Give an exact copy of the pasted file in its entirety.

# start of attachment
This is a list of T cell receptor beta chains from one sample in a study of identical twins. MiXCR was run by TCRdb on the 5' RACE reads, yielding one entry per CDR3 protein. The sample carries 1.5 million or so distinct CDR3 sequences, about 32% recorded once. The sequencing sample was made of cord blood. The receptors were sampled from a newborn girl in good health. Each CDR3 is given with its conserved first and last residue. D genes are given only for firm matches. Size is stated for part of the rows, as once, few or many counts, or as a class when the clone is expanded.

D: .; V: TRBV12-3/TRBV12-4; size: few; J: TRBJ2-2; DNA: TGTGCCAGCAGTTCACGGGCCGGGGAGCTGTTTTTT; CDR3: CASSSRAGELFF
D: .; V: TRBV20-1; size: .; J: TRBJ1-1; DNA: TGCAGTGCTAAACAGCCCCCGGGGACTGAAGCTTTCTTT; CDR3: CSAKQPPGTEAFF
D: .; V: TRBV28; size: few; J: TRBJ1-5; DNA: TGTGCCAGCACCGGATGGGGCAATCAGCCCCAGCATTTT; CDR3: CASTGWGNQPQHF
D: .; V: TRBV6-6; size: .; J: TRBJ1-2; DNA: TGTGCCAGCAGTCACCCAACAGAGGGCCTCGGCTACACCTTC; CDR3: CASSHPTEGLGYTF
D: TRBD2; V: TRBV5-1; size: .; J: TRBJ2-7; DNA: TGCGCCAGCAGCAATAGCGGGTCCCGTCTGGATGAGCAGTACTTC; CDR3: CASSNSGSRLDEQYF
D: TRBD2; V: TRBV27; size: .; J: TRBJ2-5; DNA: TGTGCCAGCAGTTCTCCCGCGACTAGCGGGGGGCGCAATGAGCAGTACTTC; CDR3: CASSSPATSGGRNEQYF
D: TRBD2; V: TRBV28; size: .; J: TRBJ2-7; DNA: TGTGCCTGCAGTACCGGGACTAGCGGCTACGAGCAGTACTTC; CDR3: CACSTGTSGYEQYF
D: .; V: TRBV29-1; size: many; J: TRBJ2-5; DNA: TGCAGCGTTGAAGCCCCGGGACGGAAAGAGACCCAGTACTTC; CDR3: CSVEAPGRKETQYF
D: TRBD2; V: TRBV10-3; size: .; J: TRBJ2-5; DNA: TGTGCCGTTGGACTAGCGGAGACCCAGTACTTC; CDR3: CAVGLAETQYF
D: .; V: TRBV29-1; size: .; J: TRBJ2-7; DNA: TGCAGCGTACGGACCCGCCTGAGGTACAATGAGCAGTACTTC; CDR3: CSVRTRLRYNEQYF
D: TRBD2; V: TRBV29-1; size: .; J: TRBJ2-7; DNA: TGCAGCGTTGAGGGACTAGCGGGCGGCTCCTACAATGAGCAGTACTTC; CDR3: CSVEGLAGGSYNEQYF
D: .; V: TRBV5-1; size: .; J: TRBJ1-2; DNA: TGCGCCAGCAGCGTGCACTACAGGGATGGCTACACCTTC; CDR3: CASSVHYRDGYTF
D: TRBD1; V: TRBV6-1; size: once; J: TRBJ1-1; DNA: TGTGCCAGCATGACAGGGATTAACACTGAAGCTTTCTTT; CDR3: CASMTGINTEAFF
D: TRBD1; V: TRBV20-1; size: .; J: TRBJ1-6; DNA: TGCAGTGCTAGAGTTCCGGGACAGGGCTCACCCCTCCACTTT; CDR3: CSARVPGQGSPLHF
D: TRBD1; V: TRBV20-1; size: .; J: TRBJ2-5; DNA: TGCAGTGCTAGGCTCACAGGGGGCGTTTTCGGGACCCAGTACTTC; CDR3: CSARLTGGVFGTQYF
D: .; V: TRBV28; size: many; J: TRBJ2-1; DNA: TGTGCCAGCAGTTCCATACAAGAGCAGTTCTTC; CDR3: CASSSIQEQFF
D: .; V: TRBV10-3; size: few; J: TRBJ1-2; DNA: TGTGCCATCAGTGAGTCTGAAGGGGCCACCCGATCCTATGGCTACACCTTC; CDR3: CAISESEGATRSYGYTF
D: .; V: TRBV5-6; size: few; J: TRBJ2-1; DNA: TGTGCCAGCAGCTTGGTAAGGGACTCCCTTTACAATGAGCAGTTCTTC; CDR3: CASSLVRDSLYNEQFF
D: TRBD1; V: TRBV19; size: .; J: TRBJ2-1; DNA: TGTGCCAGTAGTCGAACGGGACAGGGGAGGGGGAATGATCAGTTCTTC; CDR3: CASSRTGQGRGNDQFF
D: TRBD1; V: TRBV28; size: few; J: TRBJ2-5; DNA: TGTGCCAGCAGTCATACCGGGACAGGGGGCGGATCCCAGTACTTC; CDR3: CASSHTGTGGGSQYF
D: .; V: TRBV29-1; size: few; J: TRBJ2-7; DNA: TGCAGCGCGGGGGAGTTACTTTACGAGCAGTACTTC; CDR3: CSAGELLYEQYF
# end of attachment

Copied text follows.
This is a list of T cell receptor beta chains from one sample in a study of identical twins. MiXCR was run by TCRdb on the 5' RACE reads, yielding one entry per CDR3 protein. The sample carries 1.5 million or so distinct CDR3 sequences, about 32% recorded once. The sequencing sample was made of cord blood. The receptors were sampled from a newborn girl in good health. Each CDR3 is given with its conserved first and last residue. D genes are given only for firm matches. Size is stated for part of the rows, as once, few or many counts, or as a class when the clone is expanded.

D: .; V: TRBV12-3/TRBV12-4; size: few; J: TRBJ2-2; DNA: TGTGCCAGCAGTTCACGGGCCGGGGAGCTGTTTTTT; CDR3: CASSSRAGELFF
D: .; V: TRBV20-1; size: .; J: TRBJ1-1; DNA: TGCAGTGCTAAACAGCCCCCGGGGACTGAAGCTTTCTTT; CDR3: CSAKQPPGTEAFF
D: .; V: TRBV28; size: few; J: TRBJ1-5; DNA: TGTGCCAGCACCGGATGGGGCAATCAGCCCCAGCATTTT; CDR3: CASTGWGNQPQHF
D: .; V: TRBV6-6; size: .; J: TRBJ1-2; DNA: TGTGCCAGCAGTCACCCAACAGAGGGCCTCGGCTACACCTTC; CDR3: CASSHPTEGLGYTF
D: TRBD2; V: TRBV5-1; size: .; J: TRBJ2-7; DNA: TGCGCCAGCAGCAATAGCGGGTCCCGTCTGGATGAGCAGTACTTC; CDR3: CASSNSGSRLDEQYF
D: TRBD2; V: TRBV27; size: .; J: TRBJ2-5; DNA: TGTGCCAGCAGTTCTCCCGCGACTAGCGGGGGGCGCAATGAGCAGTACTTC; CDR3: CASSSPATSGGRNEQYF
D: TRBD2; V: TRBV28; size: .; J: TRBJ2-7; DNA: TGTGCCTGCAGTACCGGGACTAGCGGCTACGAGCAGTACTTC; CDR3: CACSTGTSGYEQYF
D: .; V: TRBV29-1; size: many; J: TRBJ2-5; DNA: TGCAGCGTTGAAGCCCCGGGACGGAAAGAGACCCAGTACTTC; CDR3: CSVEAPGRKETQYF
D: TRBD2; V: TRBV10-3; size: .; J: TRBJ2-5; DNA: TGTGCCGTTGGACTAGCGGAGACCCAGTACTTC; CDR3: CAVGLAETQYF
D: .; V: TRBV29-1; size: .; J: TRBJ2-7; DNA: TGCAGCGTACGGACCCGCCTGAGGTACAATGAGCAGTACTTC; CDR3: CSVRTRLRYNEQYF
D: TRBD2; V: TRBV29-1; size: .; J: TRBJ2-7; DNA: TGCAGCGTTGAGGGACTAGCGGGCGGCTCCTACAATGAGCAGTACTTC; CDR3: CSVEGLAGGSYNEQYF
D: .; V: TRBV5-1; size: .; J: TRBJ1-2; DNA: TGCGCCAGCAGCGTGCACTACAGGGATGGCTACACCTTC; CDR3: CASSVHYRDGYTF
D: TRBD1; V: TRBV6-1; size: once; J: TRBJ1-1; DNA: TGTGCCAGCATGACAGGGATTAACACTGAAGCTTTCTTT; CDR3: CASMTGINTEAFF
D: TRBD1; V: TRBV20-1; size: .; J: TRBJ1-6; DNA: TGCAGTGCTAGAGTTCCGGGACAGGGCTCACCCCTCCACTTT; CDR3: CSARVPGQGSPLHF
D: TRBD1; V: TRBV20-1; size: .; J: TRBJ2-5; DNA: TGCAGTGCTAGGCTCACAGGGGGCGTTTTCGGGACCCAGTACTTC; CDR3: CSARLTGGVFGTQYF
D: .; V: TRBV28; size: many; J: TRBJ2-1; DNA: TGTGCCAGCAGTTCCATACAAGAGCAGTTCTTC; CDR3: CASSSIQEQFF
D: .; V: TRBV10-3; size: few; J: TRBJ1-2; DNA: TGTGCCATCAGTGAGTCTGAAGGGGCCACCCGATCCTATGGCTACACCTTC; CDR3: CAISESEGATRSYGYTF
D: .; V: TRBV5-6; size: few; J: TRBJ2-1; DNA: TGTGCCAGCAGCTTGGTAAGGGACTCCCTTTACAATGAGCAGTTCTTC; CDR3: CASSLVRDSLYNEQFF
D: TRBD1; V: TRBV19; size: .; J: TRBJ2-1; DNA: TGTGCCAGTAGTCGAACGGGACAGGGGAGGGGGAATGATCAGTTCTTC; CDR3: CASSRTGQGRGNDQFF
D: TRBD1; V: TRBV28; size: few; J: TRBJ2-5; DNA: TGTGCCAGCAGTCATACCGGGACAGGGGGCGGATCCCAGTACTTC; CDR3: CASSHTGTGGGSQYF
D: .; V: TRBV29-1; size: few; J: TRBJ2-7; DNA: TGCAGCGCGGGGGAGTTACTTTACGAGCAGTACTTC; CDR3: CSAGELLYEQYF